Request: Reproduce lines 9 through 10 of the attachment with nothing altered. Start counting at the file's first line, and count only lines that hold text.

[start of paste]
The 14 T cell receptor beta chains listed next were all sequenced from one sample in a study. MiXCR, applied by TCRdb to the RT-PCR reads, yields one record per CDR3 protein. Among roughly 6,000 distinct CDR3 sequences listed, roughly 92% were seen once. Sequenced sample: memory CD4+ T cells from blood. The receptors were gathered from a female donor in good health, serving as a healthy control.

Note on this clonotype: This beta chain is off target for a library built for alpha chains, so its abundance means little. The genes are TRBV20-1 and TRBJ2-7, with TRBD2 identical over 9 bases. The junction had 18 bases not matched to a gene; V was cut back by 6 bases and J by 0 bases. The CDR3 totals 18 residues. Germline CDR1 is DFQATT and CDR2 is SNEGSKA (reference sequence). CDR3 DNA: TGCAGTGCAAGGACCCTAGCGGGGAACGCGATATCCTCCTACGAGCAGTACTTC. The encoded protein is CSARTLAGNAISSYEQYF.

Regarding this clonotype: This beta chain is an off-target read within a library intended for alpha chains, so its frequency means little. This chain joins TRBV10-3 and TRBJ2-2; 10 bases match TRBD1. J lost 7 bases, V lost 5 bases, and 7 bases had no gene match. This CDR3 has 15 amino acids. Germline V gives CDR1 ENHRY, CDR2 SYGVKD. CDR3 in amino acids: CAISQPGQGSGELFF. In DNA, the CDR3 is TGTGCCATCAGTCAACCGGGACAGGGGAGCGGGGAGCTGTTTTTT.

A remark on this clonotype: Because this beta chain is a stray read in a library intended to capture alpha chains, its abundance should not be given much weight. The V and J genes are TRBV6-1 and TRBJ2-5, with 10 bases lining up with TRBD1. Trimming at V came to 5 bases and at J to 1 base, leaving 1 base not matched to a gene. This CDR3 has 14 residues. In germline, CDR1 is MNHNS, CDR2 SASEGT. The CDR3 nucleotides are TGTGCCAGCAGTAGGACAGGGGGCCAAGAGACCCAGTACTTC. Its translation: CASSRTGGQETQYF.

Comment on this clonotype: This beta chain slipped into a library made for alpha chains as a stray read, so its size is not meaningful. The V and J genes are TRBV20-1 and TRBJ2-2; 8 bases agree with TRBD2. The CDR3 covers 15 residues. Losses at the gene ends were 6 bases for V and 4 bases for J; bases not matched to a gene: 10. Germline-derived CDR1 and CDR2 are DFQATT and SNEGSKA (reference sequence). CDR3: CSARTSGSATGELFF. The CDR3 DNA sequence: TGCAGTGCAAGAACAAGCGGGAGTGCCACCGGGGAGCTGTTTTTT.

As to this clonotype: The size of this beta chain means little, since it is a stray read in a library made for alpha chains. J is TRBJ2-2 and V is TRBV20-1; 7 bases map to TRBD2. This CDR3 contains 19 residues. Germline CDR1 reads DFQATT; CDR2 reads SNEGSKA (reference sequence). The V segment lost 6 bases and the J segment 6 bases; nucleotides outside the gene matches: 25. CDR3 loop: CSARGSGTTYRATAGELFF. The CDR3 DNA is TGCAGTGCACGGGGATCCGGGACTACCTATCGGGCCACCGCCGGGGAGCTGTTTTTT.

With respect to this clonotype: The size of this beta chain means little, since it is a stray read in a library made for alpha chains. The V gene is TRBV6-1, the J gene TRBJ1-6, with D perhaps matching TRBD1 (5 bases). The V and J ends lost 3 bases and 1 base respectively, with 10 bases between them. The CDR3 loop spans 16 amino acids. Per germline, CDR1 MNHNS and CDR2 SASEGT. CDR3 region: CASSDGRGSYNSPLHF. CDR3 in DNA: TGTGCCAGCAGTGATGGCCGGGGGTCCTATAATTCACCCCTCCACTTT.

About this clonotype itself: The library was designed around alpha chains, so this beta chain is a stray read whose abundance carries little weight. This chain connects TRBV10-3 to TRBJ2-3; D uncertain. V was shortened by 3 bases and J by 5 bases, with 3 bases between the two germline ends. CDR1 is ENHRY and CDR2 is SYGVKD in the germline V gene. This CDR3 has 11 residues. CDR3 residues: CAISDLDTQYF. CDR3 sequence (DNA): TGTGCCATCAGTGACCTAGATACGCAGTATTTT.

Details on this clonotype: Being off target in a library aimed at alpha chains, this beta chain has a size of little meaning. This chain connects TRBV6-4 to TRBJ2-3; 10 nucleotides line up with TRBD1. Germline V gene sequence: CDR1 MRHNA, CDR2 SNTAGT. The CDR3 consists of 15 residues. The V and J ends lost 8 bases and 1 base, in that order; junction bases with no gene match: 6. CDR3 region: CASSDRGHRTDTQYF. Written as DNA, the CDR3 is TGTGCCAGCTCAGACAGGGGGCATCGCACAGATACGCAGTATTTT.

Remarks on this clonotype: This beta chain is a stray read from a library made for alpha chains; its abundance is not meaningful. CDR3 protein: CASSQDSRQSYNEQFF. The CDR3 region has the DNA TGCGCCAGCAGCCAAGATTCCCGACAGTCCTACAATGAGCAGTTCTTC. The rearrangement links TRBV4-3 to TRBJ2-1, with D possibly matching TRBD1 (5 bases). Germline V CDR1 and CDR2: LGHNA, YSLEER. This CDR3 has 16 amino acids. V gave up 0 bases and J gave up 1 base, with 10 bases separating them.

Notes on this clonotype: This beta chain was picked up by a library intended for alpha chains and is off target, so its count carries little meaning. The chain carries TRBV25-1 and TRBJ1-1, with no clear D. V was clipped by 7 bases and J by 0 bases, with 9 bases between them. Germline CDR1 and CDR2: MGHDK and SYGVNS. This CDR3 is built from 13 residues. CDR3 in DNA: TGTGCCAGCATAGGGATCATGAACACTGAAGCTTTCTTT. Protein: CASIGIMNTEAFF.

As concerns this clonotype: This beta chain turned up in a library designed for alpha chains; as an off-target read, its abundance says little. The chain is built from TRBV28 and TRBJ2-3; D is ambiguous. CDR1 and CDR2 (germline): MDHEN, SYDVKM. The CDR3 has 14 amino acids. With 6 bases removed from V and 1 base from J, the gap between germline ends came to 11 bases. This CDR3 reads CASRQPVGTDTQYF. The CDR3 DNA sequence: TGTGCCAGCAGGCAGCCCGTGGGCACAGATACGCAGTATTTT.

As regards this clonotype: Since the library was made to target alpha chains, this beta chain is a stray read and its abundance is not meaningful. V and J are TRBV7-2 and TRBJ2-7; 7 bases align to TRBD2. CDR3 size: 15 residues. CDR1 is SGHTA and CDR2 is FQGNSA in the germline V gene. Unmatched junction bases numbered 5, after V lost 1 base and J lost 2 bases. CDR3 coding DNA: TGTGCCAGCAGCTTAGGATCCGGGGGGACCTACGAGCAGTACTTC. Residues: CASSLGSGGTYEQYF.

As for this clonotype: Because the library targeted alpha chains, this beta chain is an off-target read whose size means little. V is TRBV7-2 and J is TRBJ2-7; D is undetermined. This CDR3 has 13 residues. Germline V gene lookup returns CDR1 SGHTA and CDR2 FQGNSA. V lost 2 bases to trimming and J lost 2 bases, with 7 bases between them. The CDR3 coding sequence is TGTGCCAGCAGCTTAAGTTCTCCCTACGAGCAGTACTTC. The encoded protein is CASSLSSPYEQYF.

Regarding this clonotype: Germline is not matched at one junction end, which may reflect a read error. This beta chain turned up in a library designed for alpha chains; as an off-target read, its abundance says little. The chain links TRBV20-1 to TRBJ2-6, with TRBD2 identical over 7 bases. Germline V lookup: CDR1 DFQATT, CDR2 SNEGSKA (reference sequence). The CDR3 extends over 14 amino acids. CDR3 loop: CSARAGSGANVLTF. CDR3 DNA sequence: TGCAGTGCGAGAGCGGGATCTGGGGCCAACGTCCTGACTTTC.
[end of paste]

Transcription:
Details on this clonotype: Being off target in a library aimed at alpha chains, this beta chain has a size of little meaning. This chain connects TRBV6-4 to TRBJ2-3; 10 nucleotides line up with TRBD1. Germline V gene sequence: CDR1 MRHNA, CDR2 SNTAGT. The CDR3 consists of 15 residues. The V and J ends lost 8 bases and 1 base, in that order; junction bases with no gene match: 6. CDR3 region: CASSDRGHRTDTQYF. Written as DNA, the CDR3 is TGTGCCAGCTCAGACAGGGGGCATCGCACAGATACGCAGTATTTT.

Remarks on this clonotype: This beta chain is a stray read from a library made for alpha chains; its abundance is not meaningful. CDR3 protein: CASSQDSRQSYNEQFF. The CDR3 region has the DNA TGCGCCAGCAGCCAAGATTCCCGACAGTCCTACAATGAGCAGTTCTTC. The rearrangement links TRBV4-3 to TRBJ2-1, with D possibly matching TRBD1 (5 bases). Germline V CDR1 and CDR2: LGHNA, YSLEER. This CDR3 has 16 amino acids. V gave up 0 bases and J gave up 1 base, with 10 bases separating them.